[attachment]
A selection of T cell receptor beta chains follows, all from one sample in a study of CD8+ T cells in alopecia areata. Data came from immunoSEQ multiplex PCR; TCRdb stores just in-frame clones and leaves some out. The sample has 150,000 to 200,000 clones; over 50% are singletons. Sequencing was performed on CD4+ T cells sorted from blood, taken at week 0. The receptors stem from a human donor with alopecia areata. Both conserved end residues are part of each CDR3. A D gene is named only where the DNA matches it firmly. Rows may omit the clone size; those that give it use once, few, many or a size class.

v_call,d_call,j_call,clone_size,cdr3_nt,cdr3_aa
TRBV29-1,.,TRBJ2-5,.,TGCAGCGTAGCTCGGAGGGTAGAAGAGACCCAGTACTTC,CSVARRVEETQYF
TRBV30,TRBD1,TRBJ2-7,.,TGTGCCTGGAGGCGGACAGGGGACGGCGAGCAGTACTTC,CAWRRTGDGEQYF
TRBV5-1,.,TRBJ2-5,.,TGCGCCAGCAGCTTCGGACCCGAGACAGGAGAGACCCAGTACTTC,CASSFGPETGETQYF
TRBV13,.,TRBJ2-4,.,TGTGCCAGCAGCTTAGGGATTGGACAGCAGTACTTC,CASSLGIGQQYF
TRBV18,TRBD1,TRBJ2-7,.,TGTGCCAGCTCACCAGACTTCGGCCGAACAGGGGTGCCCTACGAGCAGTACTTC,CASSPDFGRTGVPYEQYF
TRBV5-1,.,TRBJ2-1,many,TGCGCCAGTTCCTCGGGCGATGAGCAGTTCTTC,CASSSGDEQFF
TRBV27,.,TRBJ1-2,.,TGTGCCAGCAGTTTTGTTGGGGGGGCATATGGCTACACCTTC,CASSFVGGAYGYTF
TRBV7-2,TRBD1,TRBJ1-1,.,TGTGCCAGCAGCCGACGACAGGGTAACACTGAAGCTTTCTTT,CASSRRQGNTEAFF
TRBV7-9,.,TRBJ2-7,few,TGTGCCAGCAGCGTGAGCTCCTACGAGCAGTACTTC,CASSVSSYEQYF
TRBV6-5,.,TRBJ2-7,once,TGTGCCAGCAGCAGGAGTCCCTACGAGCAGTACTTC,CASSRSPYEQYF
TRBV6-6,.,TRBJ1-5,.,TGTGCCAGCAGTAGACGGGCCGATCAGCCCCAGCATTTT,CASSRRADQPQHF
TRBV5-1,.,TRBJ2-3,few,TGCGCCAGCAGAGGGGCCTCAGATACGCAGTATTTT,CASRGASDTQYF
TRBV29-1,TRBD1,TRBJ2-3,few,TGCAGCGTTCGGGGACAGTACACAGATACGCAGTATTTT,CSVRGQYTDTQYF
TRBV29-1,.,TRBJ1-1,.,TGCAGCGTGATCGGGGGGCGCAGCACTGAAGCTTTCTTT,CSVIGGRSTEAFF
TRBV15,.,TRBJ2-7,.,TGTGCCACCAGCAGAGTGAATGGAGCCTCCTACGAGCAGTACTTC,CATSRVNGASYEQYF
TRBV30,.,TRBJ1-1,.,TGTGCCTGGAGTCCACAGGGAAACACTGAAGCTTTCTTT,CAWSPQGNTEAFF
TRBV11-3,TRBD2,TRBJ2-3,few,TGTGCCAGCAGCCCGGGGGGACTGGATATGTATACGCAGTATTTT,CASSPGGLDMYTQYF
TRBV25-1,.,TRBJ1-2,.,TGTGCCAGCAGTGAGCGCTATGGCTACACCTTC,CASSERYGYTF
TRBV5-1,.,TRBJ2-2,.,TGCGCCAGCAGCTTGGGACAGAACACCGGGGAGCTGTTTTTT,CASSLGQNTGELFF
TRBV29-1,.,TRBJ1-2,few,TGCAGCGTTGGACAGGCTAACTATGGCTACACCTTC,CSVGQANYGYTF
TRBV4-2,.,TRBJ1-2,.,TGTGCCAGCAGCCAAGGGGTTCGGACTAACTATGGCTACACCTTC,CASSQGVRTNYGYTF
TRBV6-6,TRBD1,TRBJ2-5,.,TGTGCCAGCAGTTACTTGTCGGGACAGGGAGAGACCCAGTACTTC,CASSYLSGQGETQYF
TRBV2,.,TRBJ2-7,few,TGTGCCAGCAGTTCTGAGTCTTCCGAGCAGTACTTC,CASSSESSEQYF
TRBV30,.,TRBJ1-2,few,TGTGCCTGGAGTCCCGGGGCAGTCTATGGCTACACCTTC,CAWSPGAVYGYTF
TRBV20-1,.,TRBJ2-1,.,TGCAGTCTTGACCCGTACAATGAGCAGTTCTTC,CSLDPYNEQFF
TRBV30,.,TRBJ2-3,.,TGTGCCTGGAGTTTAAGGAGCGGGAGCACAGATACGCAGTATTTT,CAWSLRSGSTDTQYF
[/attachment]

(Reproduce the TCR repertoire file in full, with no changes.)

A selection of T cell receptor beta chains follows, all from one sample in a study of CD8+ T cells in alopecia areata. Data came from immunoSEQ multiplex PCR; TCRdb stores just in-frame clones and leaves some out. The sample has 150,000 to 200,000 clones; over 50% are singletons. Sequencing was performed on CD4+ T cells sorted from blood, taken at week 0. The receptors stem from a human donor with alopecia areata. Both conserved end residues are part of each CDR3. A D gene is named only where the DNA matches it firmly. Rows may omit the clone size; those that give it use once, few, many or a size class.

v_call,d_call,j_call,clone_size,cdr3_nt,cdr3_aa
TRBV29-1,.,TRBJ2-5,.,TGCAGCGTAGCTCGGAGGGTAGAAGAGACCCAGTACTTC,CSVARRVEETQYF
TRBV30,TRBD1,TRBJ2-7,.,TGTGCCTGGAGGCGGACAGGGGACGGCGAGCAGTACTTC,CAWRRTGDGEQYF
TRBV5-1,.,TRBJ2-5,.,TGCGCCAGCAGCTTCGGACCCGAGACAGGAGAGACCCAGTACTTC,CASSFGPETGETQYF
TRBV13,.,TRBJ2-4,.,TGTGCCAGCAGCTTAGGGATTGGACAGCAGTACTTC,CASSLGIGQQYF
TRBV18,TRBD1,TRBJ2-7,.,TGTGCCAGCTCACCAGACTTCGGCCGAACAGGGGTGCCCTACGAGCAGTACTTC,CASSPDFGRTGVPYEQYF
TRBV5-1,.,TRBJ2-1,many,TGCGCCAGTTCCTCGGGCGATGAGCAGTTCTTC,CASSSGDEQFF
TRBV27,.,TRBJ1-2,.,TGTGCCAGCAGTTTTGTTGGGGGGGCATATGGCTACACCTTC,CASSFVGGAYGYTF
TRBV7-2,TRBD1,TRBJ1-1,.,TGTGCCAGCAGCCGACGACAGGGTAACACTGAAGCTTTCTTT,CASSRRQGNTEAFF
TRBV7-9,.,TRBJ2-7,few,TGTGCCAGCAGCGTGAGCTCCTACGAGCAGTACTTC,CASSVSSYEQYF
TRBV6-5,.,TRBJ2-7,once,TGTGCCAGCAGCAGGAGTCCCTACGAGCAGTACTTC,CASSRSPYEQYF
TRBV6-6,.,TRBJ1-5,.,TGTGCCAGCAGTAGACGGGCCGATCAGCCCCAGCATTTT,CASSRRADQPQHF
TRBV5-1,.,TRBJ2-3,few,TGCGCCAGCAGAGGGGCCTCAGATACGCAGTATTTT,CASRGASDTQYF
TRBV29-1,TRBD1,TRBJ2-3,few,TGCAGCGTTCGGGGACAGTACACAGATACGCAGTATTTT,CSVRGQYTDTQYF
TRBV29-1,.,TRBJ1-1,.,TGCAGCGTGATCGGGGGGCGCAGCACTGAAGCTTTCTTT,CSVIGGRSTEAFF
TRBV15,.,TRBJ2-7,.,TGTGCCACCAGCAGAGTGAATGGAGCCTCCTACGAGCAGTACTTC,CATSRVNGASYEQYF
TRBV30,.,TRBJ1-1,.,TGTGCCTGGAGTCCACAGGGAAACACTGAAGCTTTCTTT,CAWSPQGNTEAFF
TRBV11-3,TRBD2,TRBJ2-3,few,TGTGCCAGCAGCCCGGGGGGACTGGATATGTATACGCAGTATTTT,CASSPGGLDMYTQYF
TRBV25-1,.,TRBJ1-2,.,TGTGCCAGCAGTGAGCGCTATGGCTACACCTTC,CASSERYGYTF
TRBV5-1,.,TRBJ2-2,.,TGCGCCAGCAGCTTGGGACAGAACACCGGGGAGCTGTTTTTT,CASSLGQNTGELFF
TRBV29-1,.,TRBJ1-2,few,TGCAGCGTTGGACAGGCTAACTATGGCTACACCTTC,CSVGQANYGYTF
TRBV4-2,.,TRBJ1-2,.,TGTGCCAGCAGCCAAGGGGTTCGGACTAACTATGGCTACACCTTC,CASSQGVRTNYGYTF
TRBV6-6,TRBD1,TRBJ2-5,.,TGTGCCAGCAGTTACTTGTCGGGACAGGGAGAGACCCAGTACTTC,CASSYLSGQGETQYF
TRBV2,.,TRBJ2-7,few,TGTGCCAGCAGTTCTGAGTCTTCCGAGCAGTACTTC,CASSSESSEQYF
TRBV30,.,TRBJ1-2,few,TGTGCCTGGAGTCCCGGGGCAGTCTATGGCTACACCTTC,CAWSPGAVYGYTF
TRBV20-1,.,TRBJ2-1,.,TGCAGTCTTGACCCGTACAATGAGCAGTTCTTC,CSLDPYNEQFF
TRBV30,.,TRBJ2-3,.,TGTGCCTGGAGTTTAAGGAGCGGGAGCACAGATACGCAGTATTTT,CAWSLRSGSTDTQYF